This generously illustrated book examines the enduring influence of the classical Roman capital letter - arguably, the Western world's most influential export. Nothing else, not even the rule of law, has been so widely embraced.
Despite the predominance of sans serif typefaces, printed matter is still dominated by serif typefaces, most notably Times Roman. Even in the digital era, screen-based communication is full of examples of serif typefaces. One of the most popular in current use is Adobe Trajan, an exact replica of the letters inscribed at the base of Trajan's column two thousand years ago and now widely used to advertise films. It has spawned dozens of other interpretations.
Written by some of the most highly regarded practitioners in the fields of typography, lettering, and stone carving, The Eternal Letter explores the many variations of the classical Roman capital letter, discussing the subtleties of the original, its different iterations over the years, and the work of famous typographers and craftsmen. Topics covered include the efforts to calculate a geometric formulation of the Trajan letters; the recalculation of their proportions by early typefounders; the development and astonishing popularity of Adobe Trajan; type and letter designs by Father Edward M. Catich, Frederic W. Goudy, Eric Gill, Jan van Krimpen, Hermann Zapf, Matthew Carter, and others, the influence of Trajan in Russia; and three generations of lettercarvers at the John Stevens Shop in Newport, Rhode Island. Essays about modern typefaces-including Matinia, Senatus, and Penumbra-are contributed by the designers of these typefaces.
Paul Shaw, an award-winning graphic designer, typographer, and calligrapher in New York City, teaches at Parsons School of Design and the School of VisuaI Arts. The designer or co-designer of eighteen typefaces, he is the co-author of Blackletter: Type and National Identity and the author of Helvetica and the New York City Subway System (MIT Press). He writes about letter design in the blog Blue Pencil.
Contributors: John and Nicholas Benson, Frank E. Blokland, Matthew Carter; Ewan Clayton, Lance Hidy, Jost Hochuli, Jonathan Hoefler, Richard Kindersley, Scott-Martin Kosofsky, Gerry Leonidas, Martin Majoor, Steve Matteson, Gregory MacNaughton, James Mosley, Tom Perkins, Yves Peters, Ryan L. Roth, Werner Schneider, Paul Shaw, Julian Waters, and Maxim Zhukov
What others have said about this book:
This remarkable volume is the most comprehensive. most thoughtful, and most entertaining examination of a single set of letters I've ever read. The very notion that 1,900-year-old letters will be used to advertise a blockbuster at your local multiplex next week-end is astonishing, and is testimony to the enduring power of the classical Roman capital." Michael Bierut, partner, Pentagram, author, Seventy-Nine Short Essays on Design.
The Roman capitals are the true test that type designers will ignore at their peril. This volume sets the standard for all books that will ever be written on the topic. What an amazing resource! So much research, knowledge, and love have gone into it. It will be on the top of my desk from now on. If I had to read The Eternal Letter forty years ago, I might have been too scared to begin trying to design type." Erik Spiekermann type designer; author of Stop Stealing Sheep.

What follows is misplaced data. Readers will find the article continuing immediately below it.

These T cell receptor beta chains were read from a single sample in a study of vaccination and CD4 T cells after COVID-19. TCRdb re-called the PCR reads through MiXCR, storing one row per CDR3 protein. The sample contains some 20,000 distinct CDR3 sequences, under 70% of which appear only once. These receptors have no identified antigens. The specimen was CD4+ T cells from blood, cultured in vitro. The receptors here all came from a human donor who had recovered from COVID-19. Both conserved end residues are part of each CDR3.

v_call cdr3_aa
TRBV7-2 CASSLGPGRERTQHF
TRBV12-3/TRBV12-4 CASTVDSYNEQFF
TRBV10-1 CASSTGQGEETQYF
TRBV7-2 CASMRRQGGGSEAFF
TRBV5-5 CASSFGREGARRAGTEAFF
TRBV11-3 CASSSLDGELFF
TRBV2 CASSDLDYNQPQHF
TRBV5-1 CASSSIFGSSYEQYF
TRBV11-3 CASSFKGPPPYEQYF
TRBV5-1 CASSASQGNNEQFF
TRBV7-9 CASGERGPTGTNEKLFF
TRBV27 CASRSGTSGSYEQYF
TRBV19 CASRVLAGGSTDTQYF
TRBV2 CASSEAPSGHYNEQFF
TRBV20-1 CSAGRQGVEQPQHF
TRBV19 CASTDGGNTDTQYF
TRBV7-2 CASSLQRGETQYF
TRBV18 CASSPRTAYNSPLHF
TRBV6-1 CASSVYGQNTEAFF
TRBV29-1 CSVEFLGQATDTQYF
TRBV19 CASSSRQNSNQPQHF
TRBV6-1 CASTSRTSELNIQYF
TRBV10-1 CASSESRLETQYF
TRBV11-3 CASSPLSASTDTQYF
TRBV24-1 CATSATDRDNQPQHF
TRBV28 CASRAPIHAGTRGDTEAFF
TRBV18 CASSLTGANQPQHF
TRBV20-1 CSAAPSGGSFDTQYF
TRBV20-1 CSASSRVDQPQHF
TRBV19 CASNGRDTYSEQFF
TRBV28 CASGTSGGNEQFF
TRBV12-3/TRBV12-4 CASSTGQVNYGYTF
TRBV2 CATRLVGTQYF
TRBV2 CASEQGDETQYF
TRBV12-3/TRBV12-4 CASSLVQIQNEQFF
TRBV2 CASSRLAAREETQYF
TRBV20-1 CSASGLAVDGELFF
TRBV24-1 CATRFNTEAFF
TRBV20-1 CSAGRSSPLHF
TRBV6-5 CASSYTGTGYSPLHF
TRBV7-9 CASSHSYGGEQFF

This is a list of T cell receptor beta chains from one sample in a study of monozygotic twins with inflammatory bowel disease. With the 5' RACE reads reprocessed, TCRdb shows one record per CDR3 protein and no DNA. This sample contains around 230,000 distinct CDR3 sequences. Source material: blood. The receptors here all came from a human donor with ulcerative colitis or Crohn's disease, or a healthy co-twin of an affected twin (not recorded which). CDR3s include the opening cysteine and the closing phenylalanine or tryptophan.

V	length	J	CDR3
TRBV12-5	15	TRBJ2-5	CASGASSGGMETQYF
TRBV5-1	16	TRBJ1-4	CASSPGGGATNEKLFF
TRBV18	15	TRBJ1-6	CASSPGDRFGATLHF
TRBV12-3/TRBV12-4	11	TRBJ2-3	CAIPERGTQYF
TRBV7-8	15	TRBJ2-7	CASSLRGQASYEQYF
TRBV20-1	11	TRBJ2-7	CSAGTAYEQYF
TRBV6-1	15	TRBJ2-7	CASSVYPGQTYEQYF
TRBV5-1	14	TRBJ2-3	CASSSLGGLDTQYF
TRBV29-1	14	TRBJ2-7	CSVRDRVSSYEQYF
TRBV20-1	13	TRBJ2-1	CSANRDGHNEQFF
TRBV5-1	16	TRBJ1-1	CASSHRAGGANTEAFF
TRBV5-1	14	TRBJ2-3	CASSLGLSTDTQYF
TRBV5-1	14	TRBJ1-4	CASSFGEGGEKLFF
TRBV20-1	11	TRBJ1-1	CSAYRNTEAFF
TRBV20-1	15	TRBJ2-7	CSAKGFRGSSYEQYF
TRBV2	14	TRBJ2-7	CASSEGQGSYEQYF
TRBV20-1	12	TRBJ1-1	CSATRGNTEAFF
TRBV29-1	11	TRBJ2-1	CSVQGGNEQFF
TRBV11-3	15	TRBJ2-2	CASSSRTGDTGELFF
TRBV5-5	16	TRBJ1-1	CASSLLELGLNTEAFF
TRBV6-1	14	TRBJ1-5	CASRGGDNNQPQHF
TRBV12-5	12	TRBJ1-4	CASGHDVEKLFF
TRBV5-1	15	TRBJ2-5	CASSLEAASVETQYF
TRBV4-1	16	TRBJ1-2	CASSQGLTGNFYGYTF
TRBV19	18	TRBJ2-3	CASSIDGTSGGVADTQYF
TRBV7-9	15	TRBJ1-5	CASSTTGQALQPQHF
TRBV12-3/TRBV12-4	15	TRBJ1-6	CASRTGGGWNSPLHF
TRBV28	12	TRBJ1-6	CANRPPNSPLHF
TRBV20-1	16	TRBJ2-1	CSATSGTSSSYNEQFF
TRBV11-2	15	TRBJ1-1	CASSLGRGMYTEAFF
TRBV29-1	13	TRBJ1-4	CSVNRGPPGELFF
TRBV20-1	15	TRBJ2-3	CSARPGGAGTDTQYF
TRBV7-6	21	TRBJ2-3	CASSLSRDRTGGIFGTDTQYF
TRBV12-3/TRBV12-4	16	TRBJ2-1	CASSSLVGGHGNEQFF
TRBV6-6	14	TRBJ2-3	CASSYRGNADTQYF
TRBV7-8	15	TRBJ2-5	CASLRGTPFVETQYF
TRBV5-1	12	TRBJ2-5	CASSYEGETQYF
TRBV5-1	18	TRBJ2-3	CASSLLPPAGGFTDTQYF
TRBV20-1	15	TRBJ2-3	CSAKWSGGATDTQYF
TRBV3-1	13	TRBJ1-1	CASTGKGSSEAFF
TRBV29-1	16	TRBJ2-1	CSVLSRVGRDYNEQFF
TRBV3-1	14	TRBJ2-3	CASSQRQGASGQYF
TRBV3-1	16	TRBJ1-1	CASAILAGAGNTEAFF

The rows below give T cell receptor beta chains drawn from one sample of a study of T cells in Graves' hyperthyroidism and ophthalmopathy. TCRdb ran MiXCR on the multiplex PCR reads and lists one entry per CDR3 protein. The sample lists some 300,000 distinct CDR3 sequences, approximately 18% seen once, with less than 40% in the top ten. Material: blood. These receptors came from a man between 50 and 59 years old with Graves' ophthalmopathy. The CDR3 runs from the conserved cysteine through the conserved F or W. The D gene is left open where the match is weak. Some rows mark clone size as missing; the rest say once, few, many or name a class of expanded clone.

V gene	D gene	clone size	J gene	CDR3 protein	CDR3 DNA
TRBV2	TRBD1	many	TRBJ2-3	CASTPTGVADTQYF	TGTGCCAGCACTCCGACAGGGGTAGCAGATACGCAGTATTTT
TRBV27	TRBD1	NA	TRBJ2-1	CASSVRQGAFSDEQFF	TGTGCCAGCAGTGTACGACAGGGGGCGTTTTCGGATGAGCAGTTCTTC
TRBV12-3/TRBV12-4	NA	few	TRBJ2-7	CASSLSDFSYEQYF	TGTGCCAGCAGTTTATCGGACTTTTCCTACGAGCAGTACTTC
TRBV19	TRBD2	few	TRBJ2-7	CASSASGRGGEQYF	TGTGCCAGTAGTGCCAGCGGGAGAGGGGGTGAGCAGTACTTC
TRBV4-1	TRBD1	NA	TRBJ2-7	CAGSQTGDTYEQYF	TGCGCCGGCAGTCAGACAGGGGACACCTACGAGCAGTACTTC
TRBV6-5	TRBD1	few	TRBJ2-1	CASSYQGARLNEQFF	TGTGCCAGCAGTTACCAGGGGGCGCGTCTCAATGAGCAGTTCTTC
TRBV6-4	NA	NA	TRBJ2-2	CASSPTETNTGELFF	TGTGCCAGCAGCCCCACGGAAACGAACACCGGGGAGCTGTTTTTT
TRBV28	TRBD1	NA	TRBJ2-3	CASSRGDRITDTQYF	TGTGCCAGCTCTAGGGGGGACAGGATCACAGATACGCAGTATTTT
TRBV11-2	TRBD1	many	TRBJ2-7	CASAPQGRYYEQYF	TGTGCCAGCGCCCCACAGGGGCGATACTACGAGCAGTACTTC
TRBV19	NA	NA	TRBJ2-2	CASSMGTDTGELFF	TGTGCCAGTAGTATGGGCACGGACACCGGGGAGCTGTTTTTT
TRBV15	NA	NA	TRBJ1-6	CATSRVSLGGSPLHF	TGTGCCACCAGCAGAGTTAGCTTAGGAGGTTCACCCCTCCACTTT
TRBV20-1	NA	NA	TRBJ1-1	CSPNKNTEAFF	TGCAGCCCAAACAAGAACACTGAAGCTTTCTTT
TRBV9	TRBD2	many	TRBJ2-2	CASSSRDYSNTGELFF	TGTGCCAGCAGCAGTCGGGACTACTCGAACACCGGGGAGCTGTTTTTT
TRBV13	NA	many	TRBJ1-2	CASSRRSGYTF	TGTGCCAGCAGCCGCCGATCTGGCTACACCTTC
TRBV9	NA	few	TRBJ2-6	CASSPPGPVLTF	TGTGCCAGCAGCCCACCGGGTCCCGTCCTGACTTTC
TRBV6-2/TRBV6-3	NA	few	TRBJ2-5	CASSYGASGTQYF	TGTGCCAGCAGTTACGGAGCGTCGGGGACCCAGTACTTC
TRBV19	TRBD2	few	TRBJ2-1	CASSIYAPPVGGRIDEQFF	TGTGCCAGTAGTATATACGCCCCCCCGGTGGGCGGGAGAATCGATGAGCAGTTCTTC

This long-awaited publication is all that I hoped it would be: extremely well-researched and illustrated, beautifully designed, and like the classical Roman letter itself, able to stand the test of time. Peter Bil’ak, founder, Typotheque
I could spend hours and consume pages going through the virtues of this amazing publication, but I have decided that if I list the contents and contributors, you will be in doubt that this is a unique, one of a kind, must have book.
Subjects covered are:
- The Eternal Letter: The Fluctuating Fortunes of the Classical Roman Capital by Paul Shaw
- Defining the Classical Roman Capital by Paul Shaw
- Father Edward M. Catich and the Trajan Inscription by Paul Shaw
- The Genetrix by Father Edward M. Catich
- The Trajan Secrets by Tom Perkins
- Walter Kamech, Craftsman by Jost Hochuli
- On the Origin of Capital Proportions in Roman Type by Frank E. Blokland
- Felice Feliciano and the Inscriptions on the Macello of Verona by James Mosley
- The Tomb of Niccoló Forteguerri by Paul Shaw & Garrett Boge
- The Baroque Inscriptional Letter in Rome by James Mosley
- The Baroque Set by Garrett Boge
- Goudas Inscriptional Letters by Steve Matteson
- Eric Gill’s Capital Letter by Ewan Clayton
- Ian van Krimpen and Roman Capitals by Martin Majoor
- Hermann Zapf’s Roman Capitals: An Appreciation by Paul Shaw
- The Trajan Letter in Russia by Maxim Zhukov
- Gill’s Legacy by Ewan Clayton
- Straight, No Chaser: The Work of Michael Harvey by Paul Shaw
- The John Stevens Shop: Three Generations of Lettercarvers by Richard Kindersley
- Penumbra: The Offspring of Trajan and Futura by Lance Hidy
- Father Catich at Reed College by Gregory MacNaughton
- Democratizing the Empire: The Birth of Adobe Trajan by Scott-Martin Kosofsky
- Trajan Revived Redux by Paul Shaw / Maxim Zhukov / Gerry Leonidas
- Artist of the Written Word by Paul Shaw
- The Origins of Senatus by Werner Schneider With Dan Reynolds
- Mantinia by Matthew Carter
- Requiem: A True Renaissance Letter by Jonathan Hoefler
- Waters Titling by Julian Waters
- Trajan at the Movies by Yves Peters
- Learning from Chairs by Cyrus Highsmith
- Typefaces with Classical Roman Influences: 1900 – 2012
- Census of Trajan Inscription Reproductions
- Selected Collections of Roman Inscriptions
- Further Reading on Roman Capitals
- Recording Inscriptions: Methods and Tips
- Acknowledgments I Credits I Contributors
1st edition, 2015, hardback, 258pp, full colour throughout with over 380 photographs, 30cm
Pre-order now for delivery on publication date.